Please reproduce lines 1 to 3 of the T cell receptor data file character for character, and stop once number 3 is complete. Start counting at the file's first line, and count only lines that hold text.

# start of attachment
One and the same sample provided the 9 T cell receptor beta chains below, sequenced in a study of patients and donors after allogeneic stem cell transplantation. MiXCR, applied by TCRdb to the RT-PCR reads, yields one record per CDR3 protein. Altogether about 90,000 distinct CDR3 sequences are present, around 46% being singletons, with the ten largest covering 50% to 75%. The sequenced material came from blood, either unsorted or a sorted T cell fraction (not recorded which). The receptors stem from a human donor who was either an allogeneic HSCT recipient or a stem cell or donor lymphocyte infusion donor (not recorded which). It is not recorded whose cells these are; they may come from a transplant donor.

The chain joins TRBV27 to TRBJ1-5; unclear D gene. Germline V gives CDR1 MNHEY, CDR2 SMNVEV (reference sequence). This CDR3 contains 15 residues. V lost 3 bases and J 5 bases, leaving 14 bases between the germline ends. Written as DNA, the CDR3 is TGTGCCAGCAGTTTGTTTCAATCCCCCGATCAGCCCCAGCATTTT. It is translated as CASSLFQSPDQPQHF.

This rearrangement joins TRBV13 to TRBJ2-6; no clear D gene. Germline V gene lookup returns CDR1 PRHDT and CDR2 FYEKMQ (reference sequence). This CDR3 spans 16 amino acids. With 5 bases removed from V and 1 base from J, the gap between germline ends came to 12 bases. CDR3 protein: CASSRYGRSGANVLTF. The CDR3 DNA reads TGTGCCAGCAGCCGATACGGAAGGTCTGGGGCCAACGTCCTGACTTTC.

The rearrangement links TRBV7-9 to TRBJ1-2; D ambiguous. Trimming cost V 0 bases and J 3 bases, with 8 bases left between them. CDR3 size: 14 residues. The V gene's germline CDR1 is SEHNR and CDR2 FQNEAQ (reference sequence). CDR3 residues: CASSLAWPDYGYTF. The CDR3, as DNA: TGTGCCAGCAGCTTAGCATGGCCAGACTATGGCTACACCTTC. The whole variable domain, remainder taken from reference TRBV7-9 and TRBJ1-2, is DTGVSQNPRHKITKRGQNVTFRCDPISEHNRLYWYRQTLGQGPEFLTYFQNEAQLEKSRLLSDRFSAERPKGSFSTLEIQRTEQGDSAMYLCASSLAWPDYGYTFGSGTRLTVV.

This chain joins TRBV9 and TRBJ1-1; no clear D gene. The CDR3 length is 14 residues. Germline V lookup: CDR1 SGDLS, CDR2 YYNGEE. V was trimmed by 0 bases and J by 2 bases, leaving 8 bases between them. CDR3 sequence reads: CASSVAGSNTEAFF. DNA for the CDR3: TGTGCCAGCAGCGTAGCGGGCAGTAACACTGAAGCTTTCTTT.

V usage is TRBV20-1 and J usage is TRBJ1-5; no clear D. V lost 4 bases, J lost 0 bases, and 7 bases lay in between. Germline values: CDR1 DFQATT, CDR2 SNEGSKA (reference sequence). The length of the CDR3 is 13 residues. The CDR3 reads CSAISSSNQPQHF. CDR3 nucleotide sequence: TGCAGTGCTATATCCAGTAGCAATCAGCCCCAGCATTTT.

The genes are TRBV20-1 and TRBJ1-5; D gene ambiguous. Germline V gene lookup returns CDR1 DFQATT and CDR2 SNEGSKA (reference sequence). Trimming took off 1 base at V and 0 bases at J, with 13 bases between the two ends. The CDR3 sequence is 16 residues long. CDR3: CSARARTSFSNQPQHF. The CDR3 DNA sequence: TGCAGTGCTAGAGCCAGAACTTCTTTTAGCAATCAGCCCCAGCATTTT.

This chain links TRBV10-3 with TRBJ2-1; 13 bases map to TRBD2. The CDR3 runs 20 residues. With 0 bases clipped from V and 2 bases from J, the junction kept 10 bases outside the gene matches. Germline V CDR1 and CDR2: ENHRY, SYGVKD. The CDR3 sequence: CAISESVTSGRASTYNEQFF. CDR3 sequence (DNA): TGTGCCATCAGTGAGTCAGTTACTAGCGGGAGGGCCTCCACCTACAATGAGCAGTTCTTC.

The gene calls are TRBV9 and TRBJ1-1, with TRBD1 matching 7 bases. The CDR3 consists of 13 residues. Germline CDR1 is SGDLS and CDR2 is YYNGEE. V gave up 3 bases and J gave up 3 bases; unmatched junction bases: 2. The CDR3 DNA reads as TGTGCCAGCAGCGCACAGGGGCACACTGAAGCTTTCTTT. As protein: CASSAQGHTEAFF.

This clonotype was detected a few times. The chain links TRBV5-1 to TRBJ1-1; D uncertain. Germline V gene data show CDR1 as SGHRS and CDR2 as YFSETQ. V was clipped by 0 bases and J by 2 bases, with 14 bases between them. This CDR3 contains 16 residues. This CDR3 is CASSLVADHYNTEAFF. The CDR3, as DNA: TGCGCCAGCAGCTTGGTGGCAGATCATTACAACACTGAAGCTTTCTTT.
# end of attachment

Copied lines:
One and the same sample provided the 9 T cell receptor beta chains below, sequenced in a study of patients and donors after allogeneic stem cell transplantation. MiXCR, applied by TCRdb to the RT-PCR reads, yields one record per CDR3 protein. Altogether about 90,000 distinct CDR3 sequences are present, around 46% being singletons, with the ten largest covering 50% to 75%. The sequenced material came from blood, either unsorted or a sorted T cell fraction (not recorded which). The receptors stem from a human donor who was either an allogeneic HSCT recipient or a stem cell or donor lymphocyte infusion donor (not recorded which). It is not recorded whose cells these are; they may come from a transplant donor.

The chain joins TRBV27 to TRBJ1-5; unclear D gene. Germline V gives CDR1 MNHEY, CDR2 SMNVEV (reference sequence). This CDR3 contains 15 residues. V lost 3 bases and J 5 bases, leaving 14 bases between the germline ends. Written as DNA, the CDR3 is TGTGCCAGCAGTTTGTTTCAATCCCCCGATCAGCCCCAGCATTTT. It is translated as CASSLFQSPDQPQHF.

This rearrangement joins TRBV13 to TRBJ2-6; no clear D gene. Germline V gene lookup returns CDR1 PRHDT and CDR2 FYEKMQ (reference sequence). This CDR3 spans 16 amino acids. With 5 bases removed from V and 1 base from J, the gap between germline ends came to 12 bases. CDR3 protein: CASSRYGRSGANVLTF. The CDR3 DNA reads TGTGCCAGCAGCCGATACGGAAGGTCTGGGGCCAACGTCCTGACTTTC.